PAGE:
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How to Make a TRANSFORMERS Commercial

By Ned Shaw, Children's Museum Creative Director

How long does a museum commercial run? Thirty seconds. How long does it take to make? Thirty days!

First—and this is not included in the thirty days—we plan and build a fantastic exhibit. Next, I write a script that shows off the exhibit, and hopefully is interesting enough that it keeps you from going to the refrigerator when it comes on the air between your favorite shows. It takes several days to get that script right, talking to the exhibit developers, designers, and thinkers. Then I make a storyboard  that shows the camera shots we want to take, each tied to a line in the script. 


Then we figure out which talented camera crew we want to hire to shoot the commercial, and we reach out to our local contacts to decide on the talent who will act in it. We meet with their Director of Photography, Mike Yonts, at the museum and walk the exhibit, thinking through the shots we need that are in the storyboard. Ideas start popping, collaboration sets in, people build on each other’s ideas, and the story gets better. This is a fun part!

Meanwhile, the museum's exhibit production team finishes the exhibit just in time for our commercial shoot. Everyone shows up early on Saturday, and we meet with the talent to explain the day.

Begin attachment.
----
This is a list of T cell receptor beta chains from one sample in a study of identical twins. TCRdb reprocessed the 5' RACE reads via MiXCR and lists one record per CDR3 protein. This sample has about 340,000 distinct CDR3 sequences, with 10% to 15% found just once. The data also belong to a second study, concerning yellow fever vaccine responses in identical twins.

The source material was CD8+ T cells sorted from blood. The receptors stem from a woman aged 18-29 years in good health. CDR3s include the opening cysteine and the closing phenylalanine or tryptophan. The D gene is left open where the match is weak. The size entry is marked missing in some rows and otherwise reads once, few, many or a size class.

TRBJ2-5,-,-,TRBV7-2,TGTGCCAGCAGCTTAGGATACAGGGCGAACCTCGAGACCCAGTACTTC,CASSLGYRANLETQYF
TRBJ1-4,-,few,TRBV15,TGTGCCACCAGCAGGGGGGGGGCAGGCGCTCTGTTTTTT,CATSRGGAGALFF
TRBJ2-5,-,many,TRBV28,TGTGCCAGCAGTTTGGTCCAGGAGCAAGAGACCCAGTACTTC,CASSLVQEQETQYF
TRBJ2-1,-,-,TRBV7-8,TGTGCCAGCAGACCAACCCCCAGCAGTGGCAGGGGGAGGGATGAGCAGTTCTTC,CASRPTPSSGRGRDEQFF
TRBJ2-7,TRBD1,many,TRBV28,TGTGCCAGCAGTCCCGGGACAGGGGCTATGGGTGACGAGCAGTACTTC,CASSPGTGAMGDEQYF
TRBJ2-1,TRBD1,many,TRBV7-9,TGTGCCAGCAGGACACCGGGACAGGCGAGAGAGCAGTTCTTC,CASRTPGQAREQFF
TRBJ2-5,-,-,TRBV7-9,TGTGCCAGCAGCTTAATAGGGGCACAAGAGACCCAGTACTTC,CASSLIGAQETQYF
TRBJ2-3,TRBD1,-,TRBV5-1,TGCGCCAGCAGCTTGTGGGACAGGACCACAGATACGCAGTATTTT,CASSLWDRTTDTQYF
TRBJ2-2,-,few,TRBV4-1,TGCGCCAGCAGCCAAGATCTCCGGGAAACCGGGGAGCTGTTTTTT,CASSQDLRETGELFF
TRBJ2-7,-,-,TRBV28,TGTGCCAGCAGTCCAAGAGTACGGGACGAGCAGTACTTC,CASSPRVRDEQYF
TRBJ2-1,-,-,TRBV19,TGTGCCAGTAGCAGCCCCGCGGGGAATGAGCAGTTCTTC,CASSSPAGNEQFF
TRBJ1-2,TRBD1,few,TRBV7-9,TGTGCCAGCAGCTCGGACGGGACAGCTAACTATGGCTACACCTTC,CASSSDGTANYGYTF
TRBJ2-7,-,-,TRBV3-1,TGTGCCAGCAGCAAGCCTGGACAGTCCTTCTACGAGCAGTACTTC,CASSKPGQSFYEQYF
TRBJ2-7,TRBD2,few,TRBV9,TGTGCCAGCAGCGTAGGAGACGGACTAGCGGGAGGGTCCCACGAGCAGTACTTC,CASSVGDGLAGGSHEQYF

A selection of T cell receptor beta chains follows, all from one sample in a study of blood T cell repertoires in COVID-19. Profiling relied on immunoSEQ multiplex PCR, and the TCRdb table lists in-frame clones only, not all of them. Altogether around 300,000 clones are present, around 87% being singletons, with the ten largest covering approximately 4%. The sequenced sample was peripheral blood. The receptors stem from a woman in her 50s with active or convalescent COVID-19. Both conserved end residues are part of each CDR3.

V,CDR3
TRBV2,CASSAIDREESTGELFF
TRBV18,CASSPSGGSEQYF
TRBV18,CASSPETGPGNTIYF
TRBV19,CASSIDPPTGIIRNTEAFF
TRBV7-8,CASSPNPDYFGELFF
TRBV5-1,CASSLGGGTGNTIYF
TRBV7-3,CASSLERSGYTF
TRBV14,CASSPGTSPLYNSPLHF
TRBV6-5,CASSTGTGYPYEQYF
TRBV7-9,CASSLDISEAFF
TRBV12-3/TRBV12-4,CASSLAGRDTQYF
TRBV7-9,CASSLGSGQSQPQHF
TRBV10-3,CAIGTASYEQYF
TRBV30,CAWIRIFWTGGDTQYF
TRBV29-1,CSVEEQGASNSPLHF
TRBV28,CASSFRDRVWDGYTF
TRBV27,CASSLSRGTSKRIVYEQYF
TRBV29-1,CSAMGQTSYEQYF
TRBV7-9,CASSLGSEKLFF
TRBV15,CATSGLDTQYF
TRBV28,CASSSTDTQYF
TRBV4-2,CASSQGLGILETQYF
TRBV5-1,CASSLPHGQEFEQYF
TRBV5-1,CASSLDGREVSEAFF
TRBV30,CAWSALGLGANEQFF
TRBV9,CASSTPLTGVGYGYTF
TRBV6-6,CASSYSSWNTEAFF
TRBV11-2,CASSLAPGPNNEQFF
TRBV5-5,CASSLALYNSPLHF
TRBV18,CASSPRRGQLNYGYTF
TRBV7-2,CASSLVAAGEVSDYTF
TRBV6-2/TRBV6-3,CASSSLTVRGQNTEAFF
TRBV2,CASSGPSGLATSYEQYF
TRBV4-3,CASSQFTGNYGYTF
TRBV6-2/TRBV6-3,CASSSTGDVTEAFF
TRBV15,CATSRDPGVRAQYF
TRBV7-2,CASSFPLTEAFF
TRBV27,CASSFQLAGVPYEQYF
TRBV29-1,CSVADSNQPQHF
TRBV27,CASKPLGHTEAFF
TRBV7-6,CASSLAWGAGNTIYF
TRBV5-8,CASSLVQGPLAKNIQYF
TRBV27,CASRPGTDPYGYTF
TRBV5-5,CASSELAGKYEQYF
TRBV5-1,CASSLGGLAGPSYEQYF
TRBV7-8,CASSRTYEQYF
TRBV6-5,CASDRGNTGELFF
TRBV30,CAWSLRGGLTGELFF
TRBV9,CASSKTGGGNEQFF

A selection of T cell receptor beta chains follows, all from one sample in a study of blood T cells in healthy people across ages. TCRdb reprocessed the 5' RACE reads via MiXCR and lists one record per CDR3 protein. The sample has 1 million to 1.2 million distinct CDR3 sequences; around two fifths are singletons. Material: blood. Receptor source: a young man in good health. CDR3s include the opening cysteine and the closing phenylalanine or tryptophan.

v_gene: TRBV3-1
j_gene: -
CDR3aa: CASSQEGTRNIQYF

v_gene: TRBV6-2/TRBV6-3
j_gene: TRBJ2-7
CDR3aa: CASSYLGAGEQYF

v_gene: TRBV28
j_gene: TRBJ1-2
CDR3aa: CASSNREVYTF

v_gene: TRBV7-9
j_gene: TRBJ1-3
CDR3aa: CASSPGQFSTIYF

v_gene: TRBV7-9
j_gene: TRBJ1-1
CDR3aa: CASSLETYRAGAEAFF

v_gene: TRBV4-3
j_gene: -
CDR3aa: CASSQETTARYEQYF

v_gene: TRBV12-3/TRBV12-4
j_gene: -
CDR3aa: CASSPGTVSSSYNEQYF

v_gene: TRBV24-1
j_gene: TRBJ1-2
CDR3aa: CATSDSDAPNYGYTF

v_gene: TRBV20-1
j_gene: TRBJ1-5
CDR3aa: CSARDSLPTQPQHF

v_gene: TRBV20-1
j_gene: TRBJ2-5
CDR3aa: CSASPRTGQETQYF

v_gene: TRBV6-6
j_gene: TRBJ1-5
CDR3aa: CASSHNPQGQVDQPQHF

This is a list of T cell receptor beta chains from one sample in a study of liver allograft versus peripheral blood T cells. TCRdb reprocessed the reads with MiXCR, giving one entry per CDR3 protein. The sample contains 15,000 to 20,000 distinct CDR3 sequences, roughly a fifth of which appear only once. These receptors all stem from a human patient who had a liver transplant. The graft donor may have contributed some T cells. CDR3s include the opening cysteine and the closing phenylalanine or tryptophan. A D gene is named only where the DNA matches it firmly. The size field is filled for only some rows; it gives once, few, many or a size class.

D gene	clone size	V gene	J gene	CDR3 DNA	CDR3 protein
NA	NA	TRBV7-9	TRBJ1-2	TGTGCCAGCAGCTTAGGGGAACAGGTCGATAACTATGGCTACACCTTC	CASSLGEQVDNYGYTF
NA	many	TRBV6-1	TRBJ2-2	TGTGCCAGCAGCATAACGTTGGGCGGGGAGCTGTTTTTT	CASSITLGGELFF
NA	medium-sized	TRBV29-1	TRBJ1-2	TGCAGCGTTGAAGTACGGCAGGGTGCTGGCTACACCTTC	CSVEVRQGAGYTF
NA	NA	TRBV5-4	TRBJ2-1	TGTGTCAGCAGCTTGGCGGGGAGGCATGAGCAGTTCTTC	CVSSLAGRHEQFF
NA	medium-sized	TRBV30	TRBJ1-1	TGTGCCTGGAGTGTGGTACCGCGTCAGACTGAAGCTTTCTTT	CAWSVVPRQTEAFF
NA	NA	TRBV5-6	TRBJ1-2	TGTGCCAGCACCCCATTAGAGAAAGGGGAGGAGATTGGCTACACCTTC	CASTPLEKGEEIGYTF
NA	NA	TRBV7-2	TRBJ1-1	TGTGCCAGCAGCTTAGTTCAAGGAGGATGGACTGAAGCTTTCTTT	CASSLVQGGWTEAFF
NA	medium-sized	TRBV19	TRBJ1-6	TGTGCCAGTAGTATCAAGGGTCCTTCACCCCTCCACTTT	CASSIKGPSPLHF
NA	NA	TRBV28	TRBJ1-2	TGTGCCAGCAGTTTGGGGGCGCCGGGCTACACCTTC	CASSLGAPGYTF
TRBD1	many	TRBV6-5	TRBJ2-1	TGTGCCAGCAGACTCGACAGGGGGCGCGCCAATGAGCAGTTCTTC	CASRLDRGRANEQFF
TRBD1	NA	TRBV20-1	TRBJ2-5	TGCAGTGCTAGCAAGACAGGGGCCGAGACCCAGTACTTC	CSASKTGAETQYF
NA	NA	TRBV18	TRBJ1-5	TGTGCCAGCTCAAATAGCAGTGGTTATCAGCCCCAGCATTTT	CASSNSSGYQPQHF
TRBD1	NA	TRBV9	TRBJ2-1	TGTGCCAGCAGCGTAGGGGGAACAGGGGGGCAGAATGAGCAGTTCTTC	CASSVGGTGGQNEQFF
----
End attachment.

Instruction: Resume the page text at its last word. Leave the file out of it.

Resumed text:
We bring in all sorts of cool equipment, like:

  • An awesome camera
  • Microphones
  • Lights, and more lights
  • A big ole’ boom that can hold the camera, and there’s even a special crew member called a "focus puller" that keeps the lens in focus as it sweeps over people’s heads. 
  • A dolly, which is a mini golf cart that the cameraman rides in to do moving camera shots
  • Sometimes we lay down temporary "railroad tracks" for the dolly to follow, so we get shots that move AND curve around the actors...Cool huh?


Then the next thing you hear is... "Roll Sound! Roll Camera!...Action!" (That’s my favorite part!)

Next, the talent does their thing—speaking lines for the script, walking past parts of the exhibit,  doing what we had rehearsed, and so on. (In the case of TRANSFORMERS: Robots in Disguise, Optimus Prime did all of the talking!)

Then I get to yell, "Cut!" And we do it over again. We do it until it's perfect—and then once more just to be safe.  At this point, people get a little worn out, so we  take a break in the "green room" (not sure why it’s called that…someone write in and tell me) and we get to eat all of the nice snacks our producer Rhonda has procured. Talent and crew, museum staff, and moms and dads, all snarfing down those sandwiches, granola bars, sodas, and cookies. Ahh, the glamorous life of the world of television!

Then back on the set, more shooting, more fun, and finally I get to yell, "That’s a wrap!" …meaning we are done for the day, and everyone cheers.

For the next several days, we take all of those shots, pick the best ones, put them together, add sound and music, show it to the boss, fiddle with a few details, and boom! It's done! Finally it gets uploaded to the TV stations, and sent out to the world! Then we hold our breath until we see people pouring into the exhibit!  And man, did they pour! 8,500 people the first day! We all let out a collective sigh of relief. …and start working on the next one!